Jambati bowls were often used for relatively clean purposes such as grain storage so bowls hundreds of years old can have a high level of preservation. The Jambati style, especially darker ones possibly indicating the presence of thunderbolt metal (iron), were apparently preferred by Tibetans.
The vast majority of Jambati are in the 2nd and 3rd octave with an occasional small extra thick bowl ringing at the very low end of the middle octave.
This name intrigued me when I first saw it and then when I learned more, I could see because of their flat bottom that they might be useful for healing use on the body — Manipuris are harder to put on the tummy or a body part because their bottoms aren’t as flat as the Thadobati bowl for example.
the Thadobati bowls are defined by relatively vertical sides and a flat bottom. Some Thadobati singing bowls are rounder then others however the most common ones have a bottom diameter only slightly smaller than the diameter of the opening. The other thing to note here is that Thadobati singing bowls are relatively deep, up to 5″, while a 9″ diameter is about the largest size you will see in this style. The depth of course gives it a deeper tone, which I prefer overall.
It is said that the Thadobati style may be the most ancient common singing bowl, with simple thick examples dating back well over 500 years. The Thadobati style, especially those with a high copper content and a golden color were apparently preferred by Nepalese.
Singing bowls in the Thadobati style range in tone over four octaves, the widest range of any style. Says Ryan, “It would be possible to put together a hundred bowl set, all with discernably different strike tones. Thick small Thadobati bowls can be very high well up into the 6th octave while thinner large bowls go down to the bottom of the 3rd.”
Remuna singing bowls are similar to Thadobati in both shape and timbre. Since they have a similar soundscape they can apparently mix seamlessly with Thadobati in sets. This is one of the things that again sets the folks at Best Singing Bowls apart — by reading through the research and the different styles, you can learn about the tones and types so you can figure out to pair your own set depending on what kind of sound experience you’re trying to create.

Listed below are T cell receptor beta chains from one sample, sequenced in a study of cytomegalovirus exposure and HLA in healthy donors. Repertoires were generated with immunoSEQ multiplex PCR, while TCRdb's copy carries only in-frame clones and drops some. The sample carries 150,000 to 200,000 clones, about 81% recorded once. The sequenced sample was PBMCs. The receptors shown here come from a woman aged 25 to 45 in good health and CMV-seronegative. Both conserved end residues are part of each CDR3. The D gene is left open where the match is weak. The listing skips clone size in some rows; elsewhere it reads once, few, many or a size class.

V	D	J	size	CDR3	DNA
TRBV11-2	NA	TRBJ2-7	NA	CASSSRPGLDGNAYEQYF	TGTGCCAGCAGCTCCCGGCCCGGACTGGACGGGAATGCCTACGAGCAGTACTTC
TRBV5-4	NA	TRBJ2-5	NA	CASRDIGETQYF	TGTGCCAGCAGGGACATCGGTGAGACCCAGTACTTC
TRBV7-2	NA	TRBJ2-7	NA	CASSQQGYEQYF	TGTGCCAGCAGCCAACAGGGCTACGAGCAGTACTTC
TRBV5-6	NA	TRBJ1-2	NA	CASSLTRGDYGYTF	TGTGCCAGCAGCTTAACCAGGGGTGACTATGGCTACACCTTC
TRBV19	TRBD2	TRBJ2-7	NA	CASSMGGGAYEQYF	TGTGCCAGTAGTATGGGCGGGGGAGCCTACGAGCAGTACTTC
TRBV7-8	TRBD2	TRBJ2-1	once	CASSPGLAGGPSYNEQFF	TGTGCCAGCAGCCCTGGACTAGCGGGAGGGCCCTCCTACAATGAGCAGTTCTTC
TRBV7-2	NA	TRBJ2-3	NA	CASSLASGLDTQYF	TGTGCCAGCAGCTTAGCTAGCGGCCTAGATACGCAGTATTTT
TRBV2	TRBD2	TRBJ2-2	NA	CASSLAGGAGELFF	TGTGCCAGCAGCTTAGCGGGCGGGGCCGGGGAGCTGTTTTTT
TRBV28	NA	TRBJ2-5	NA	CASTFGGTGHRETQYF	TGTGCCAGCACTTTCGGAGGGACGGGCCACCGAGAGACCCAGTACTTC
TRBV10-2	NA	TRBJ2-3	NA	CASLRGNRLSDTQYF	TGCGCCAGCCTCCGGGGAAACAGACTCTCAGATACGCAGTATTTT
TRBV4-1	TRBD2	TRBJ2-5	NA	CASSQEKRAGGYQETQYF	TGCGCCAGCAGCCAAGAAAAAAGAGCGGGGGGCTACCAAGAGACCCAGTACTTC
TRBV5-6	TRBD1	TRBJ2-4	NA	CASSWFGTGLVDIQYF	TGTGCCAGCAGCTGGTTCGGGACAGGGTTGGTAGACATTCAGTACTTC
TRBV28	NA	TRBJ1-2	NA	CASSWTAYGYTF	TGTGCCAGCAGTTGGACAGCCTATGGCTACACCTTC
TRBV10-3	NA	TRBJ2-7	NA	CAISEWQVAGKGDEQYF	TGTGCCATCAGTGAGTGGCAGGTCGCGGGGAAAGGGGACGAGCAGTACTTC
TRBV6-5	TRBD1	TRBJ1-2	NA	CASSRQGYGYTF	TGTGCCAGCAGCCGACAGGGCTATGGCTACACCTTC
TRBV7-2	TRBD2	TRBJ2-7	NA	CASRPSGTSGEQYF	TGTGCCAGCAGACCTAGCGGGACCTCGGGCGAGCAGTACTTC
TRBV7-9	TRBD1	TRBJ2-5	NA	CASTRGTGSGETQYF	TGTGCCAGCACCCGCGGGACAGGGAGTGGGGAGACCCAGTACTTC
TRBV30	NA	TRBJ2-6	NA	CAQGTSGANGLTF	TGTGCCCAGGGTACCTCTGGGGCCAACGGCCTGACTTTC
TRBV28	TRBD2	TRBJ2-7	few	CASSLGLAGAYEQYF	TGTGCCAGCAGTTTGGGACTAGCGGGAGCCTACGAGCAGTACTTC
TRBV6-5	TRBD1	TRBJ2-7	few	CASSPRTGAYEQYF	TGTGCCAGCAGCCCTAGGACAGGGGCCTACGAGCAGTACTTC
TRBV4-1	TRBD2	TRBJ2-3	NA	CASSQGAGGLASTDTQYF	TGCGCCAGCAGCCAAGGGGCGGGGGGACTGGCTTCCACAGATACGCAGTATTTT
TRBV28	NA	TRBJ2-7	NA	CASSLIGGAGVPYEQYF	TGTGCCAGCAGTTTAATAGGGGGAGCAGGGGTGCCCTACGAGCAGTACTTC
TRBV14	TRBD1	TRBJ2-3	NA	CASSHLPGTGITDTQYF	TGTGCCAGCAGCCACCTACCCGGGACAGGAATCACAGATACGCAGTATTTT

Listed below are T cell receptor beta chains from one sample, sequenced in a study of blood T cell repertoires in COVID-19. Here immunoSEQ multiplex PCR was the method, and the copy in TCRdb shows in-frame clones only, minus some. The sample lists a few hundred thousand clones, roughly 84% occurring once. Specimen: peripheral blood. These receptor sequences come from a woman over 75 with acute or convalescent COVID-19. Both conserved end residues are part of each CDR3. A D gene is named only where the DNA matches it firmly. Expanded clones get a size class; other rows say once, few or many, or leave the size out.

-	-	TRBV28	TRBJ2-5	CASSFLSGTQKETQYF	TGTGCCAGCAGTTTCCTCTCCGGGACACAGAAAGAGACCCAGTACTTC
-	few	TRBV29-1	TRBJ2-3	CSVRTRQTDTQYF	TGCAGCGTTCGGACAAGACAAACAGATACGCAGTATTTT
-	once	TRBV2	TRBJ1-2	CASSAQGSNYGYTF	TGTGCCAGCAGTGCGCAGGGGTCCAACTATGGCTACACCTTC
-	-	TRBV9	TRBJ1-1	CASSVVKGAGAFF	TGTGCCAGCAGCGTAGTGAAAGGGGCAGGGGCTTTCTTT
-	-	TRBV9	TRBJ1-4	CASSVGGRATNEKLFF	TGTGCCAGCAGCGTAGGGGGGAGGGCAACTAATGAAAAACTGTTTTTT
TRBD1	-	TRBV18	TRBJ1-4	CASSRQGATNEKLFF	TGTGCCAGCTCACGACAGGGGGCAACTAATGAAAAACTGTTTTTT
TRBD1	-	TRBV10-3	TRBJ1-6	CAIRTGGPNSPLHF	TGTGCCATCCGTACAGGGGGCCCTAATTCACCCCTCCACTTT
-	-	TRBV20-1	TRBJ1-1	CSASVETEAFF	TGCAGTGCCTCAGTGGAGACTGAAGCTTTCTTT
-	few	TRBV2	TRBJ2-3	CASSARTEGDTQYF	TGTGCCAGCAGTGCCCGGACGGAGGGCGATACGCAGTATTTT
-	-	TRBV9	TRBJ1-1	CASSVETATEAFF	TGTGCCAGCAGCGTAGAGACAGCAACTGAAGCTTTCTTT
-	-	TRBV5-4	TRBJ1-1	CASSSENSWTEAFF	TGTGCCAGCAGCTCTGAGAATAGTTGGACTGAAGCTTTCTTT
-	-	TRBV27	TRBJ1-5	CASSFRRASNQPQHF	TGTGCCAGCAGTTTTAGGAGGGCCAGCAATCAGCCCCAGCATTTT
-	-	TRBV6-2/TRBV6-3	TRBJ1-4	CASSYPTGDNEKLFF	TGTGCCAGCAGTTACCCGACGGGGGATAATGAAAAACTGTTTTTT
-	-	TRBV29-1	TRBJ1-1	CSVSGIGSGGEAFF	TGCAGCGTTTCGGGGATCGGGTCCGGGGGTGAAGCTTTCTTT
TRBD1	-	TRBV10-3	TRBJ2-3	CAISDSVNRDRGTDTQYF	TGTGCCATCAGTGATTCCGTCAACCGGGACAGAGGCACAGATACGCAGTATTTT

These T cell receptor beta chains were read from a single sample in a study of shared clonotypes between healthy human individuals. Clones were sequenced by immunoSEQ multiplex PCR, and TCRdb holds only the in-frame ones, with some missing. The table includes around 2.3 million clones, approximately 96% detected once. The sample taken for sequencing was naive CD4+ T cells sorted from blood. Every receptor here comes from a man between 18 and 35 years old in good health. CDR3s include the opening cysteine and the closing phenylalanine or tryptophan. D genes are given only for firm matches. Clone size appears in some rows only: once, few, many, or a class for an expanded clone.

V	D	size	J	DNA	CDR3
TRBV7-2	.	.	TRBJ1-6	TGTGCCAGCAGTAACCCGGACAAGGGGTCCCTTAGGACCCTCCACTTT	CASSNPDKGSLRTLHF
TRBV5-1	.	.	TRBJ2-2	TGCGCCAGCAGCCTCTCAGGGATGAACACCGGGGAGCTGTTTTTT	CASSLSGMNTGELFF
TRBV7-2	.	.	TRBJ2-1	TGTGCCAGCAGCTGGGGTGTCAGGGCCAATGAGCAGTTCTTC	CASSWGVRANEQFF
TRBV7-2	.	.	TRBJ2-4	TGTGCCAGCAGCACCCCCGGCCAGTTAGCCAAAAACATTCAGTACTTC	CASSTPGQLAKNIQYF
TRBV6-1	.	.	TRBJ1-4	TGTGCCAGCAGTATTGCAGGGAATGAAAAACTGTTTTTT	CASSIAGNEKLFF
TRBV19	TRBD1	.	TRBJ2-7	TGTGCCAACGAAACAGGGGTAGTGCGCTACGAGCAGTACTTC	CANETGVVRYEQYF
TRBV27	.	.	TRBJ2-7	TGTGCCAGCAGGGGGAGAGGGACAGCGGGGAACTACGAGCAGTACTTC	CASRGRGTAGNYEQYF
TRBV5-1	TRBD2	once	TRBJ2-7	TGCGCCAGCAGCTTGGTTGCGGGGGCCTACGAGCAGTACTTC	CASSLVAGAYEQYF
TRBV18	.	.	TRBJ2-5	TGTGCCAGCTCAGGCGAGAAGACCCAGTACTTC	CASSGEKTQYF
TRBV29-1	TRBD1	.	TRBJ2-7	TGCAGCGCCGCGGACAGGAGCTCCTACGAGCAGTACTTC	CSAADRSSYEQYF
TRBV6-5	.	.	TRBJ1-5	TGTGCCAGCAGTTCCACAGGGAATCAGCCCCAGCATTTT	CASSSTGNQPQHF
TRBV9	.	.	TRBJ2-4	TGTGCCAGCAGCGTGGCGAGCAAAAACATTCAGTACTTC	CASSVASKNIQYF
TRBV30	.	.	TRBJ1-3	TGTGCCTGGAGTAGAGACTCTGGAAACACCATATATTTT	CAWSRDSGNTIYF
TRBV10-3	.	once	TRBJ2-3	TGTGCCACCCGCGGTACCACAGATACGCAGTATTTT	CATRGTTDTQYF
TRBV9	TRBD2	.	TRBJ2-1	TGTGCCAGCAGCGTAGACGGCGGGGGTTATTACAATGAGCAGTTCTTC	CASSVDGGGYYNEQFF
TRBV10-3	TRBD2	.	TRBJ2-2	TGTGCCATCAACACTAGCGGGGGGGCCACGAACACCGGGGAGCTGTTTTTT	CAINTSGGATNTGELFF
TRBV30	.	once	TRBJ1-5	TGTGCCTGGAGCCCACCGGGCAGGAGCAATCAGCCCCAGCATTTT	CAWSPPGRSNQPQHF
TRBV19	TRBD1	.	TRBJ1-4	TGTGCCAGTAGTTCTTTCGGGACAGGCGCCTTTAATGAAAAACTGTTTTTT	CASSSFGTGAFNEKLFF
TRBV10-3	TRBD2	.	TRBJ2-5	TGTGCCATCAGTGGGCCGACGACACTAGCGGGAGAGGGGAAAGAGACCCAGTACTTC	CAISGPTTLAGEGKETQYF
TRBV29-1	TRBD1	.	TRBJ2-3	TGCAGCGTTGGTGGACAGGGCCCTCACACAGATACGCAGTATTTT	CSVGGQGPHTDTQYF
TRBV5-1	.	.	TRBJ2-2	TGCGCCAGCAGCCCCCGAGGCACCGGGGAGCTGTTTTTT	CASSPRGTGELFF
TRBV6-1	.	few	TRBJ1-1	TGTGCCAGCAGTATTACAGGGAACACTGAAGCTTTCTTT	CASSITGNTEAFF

A main difference between a Remuna and a Thadobati is the Remuna singing bowls have inward sloping walls to go with their flat bottom.
Remuna bowls are known for their etchings and artwork. I learn that it is not uncommon for Remuna bowls to have two textures outside, with a darker and rougher bottom half of the bowl. Inscriptions are more common on Remunas than any other type bowl so if design is your thing, then perhaps you’d like to look at a Remuna bowl as one of your choices. Remuna bowls also tend to be thinner than Thadobati bowls as well.
Less Common Styles
Less common styles include the Pedestal Singing Bowl or “stand” bowls, which are sometimes known by the more prosaic name “Naga”. These bowls have a rounded bottom and an attached base so the bowl can be placed on a flat surface. Inscriptions are common on pedestal bowls, some of which indicate ceremonial use.